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Financial intermediation and occupational choice

Jiajia Gu

Journal of Economic Dynamics and Control, 2021, vol. 133, issue C

Abstract: This paper explores how financial intermediation costs affect occupational choices, using a model with employers, own-account workers, and wage workers. An intermediation cost drives a wedge between the return on saving and the cost of borrowing that increases the cost of borrowing, reduces the return on saving, and depresses the wage rate. As a novel channel in this paper, a lower return on saving induces agents to seek self-employment to manage their wealth. Quantitatively, the observed variation in the intermediation cost explains about a quarter of cross-country differences in the share of own-account workers. In terms of policy implications, these findings suggest that governments should increase the efficiency of financial intermediation and provide households with better saving opportunities.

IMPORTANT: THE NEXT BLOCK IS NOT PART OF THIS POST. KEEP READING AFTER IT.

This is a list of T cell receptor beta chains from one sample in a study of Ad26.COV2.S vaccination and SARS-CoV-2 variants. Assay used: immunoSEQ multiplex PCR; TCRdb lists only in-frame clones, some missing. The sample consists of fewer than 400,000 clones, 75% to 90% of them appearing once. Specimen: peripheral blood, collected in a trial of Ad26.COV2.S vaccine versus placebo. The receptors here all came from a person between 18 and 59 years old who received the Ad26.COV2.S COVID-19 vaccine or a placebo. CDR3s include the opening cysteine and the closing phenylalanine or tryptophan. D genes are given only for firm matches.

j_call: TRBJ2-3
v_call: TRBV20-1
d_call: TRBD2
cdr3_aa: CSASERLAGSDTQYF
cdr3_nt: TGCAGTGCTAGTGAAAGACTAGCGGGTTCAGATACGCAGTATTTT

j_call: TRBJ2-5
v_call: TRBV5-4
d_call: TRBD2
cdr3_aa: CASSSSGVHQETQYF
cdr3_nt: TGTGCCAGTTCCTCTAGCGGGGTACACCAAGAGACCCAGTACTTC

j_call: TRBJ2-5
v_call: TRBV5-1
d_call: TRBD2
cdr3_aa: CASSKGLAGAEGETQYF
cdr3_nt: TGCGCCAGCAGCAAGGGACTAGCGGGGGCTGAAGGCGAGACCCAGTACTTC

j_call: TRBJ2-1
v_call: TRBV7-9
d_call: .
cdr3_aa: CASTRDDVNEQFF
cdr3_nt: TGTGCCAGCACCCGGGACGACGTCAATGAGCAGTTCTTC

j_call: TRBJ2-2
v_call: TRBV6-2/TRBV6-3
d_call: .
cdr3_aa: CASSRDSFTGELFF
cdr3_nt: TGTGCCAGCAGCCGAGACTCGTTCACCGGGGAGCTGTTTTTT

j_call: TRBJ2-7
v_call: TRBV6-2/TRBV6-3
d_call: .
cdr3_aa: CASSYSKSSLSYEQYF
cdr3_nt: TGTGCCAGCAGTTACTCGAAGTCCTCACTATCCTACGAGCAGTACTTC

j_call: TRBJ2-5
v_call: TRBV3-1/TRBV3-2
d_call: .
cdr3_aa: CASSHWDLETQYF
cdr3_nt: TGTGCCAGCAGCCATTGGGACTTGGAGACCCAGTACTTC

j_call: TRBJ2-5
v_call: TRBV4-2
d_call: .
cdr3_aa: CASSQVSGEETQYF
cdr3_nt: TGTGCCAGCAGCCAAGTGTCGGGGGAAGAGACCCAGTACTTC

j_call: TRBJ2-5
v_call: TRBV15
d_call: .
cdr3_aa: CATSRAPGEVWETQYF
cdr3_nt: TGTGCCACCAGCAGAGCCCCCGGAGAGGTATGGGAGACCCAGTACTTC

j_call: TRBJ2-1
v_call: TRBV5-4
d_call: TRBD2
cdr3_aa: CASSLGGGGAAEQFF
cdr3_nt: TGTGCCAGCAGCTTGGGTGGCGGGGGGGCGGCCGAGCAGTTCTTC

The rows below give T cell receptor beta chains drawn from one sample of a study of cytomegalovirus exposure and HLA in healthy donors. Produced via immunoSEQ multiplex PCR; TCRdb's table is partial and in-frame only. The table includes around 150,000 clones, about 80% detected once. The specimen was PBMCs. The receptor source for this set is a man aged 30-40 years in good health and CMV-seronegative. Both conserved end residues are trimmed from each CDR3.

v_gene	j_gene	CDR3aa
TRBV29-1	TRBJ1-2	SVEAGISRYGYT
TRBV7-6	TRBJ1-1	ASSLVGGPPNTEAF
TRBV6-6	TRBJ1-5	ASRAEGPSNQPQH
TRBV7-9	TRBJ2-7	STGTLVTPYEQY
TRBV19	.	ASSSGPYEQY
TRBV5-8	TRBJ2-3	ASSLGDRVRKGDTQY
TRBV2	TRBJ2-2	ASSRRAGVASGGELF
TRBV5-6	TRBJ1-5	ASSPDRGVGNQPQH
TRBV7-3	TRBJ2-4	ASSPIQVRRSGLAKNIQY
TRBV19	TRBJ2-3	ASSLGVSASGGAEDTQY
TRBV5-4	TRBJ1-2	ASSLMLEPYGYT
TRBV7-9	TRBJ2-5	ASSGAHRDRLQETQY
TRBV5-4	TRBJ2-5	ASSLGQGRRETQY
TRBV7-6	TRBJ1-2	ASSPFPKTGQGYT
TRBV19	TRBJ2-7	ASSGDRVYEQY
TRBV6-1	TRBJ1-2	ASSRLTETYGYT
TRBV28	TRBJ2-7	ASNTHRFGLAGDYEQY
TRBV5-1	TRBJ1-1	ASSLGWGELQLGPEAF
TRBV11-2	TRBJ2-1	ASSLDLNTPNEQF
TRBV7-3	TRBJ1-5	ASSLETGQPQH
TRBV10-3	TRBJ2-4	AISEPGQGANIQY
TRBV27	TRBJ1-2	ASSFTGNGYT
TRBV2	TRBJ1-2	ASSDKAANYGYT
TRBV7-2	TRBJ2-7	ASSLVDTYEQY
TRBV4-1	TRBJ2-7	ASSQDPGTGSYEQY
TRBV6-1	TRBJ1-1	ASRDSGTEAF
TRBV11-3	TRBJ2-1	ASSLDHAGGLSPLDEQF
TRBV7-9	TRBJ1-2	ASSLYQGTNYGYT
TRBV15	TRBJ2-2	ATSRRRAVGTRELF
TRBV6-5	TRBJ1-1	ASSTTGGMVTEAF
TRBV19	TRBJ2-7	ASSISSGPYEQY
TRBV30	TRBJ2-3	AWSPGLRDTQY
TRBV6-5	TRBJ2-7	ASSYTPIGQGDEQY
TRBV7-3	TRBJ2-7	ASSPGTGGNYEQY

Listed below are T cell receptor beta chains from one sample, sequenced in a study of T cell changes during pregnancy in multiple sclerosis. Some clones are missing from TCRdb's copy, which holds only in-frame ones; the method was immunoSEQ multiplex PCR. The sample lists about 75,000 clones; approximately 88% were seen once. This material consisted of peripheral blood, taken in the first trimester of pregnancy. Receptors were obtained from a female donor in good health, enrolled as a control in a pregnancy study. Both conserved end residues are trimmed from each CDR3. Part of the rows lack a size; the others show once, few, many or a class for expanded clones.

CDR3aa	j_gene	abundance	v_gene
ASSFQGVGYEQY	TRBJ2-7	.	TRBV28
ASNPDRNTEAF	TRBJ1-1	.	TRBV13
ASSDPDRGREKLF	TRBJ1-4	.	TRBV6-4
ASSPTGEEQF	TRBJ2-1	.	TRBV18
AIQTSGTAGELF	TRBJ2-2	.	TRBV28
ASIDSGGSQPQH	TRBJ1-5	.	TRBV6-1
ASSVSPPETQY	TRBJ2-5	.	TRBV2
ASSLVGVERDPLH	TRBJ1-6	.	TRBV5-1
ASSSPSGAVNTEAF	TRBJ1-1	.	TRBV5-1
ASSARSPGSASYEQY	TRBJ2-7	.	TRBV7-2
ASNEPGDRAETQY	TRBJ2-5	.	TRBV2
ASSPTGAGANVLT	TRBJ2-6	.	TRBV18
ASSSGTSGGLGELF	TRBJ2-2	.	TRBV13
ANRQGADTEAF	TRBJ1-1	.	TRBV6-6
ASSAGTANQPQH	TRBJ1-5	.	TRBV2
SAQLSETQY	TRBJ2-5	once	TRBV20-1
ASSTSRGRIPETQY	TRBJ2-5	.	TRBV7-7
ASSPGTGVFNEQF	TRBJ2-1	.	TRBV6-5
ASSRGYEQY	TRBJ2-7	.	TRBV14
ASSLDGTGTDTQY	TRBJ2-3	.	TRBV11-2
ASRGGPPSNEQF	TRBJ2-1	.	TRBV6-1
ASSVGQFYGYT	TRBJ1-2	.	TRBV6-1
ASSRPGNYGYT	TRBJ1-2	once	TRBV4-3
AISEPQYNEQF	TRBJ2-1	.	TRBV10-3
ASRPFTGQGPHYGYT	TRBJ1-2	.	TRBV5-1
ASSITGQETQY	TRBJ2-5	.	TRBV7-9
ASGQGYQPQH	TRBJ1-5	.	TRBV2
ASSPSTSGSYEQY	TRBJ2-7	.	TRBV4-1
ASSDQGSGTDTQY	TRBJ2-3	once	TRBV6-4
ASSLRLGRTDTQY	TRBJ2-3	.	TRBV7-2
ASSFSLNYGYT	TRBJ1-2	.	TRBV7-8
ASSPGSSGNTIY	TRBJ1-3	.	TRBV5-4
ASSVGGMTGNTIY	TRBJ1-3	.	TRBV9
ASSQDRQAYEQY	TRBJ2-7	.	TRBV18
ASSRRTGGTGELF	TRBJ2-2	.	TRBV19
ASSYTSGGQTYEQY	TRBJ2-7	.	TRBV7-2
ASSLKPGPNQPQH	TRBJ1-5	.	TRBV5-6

Keywords: Occupational choice; Self-employment; Own-account workers; Financial intermediation (search for similar items in EconPapers)
JEL-codes: J24 O16 (search for similar items in EconPapers)
Date: 2021
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DOI: 10.1016/j.jedc.2021.104238

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Journal of Economic Dynamics and Control is currently edited by J. Bullard, C. Chiarella, H. Dawid, C. H. Hommes, P. Klein and C. Otrok

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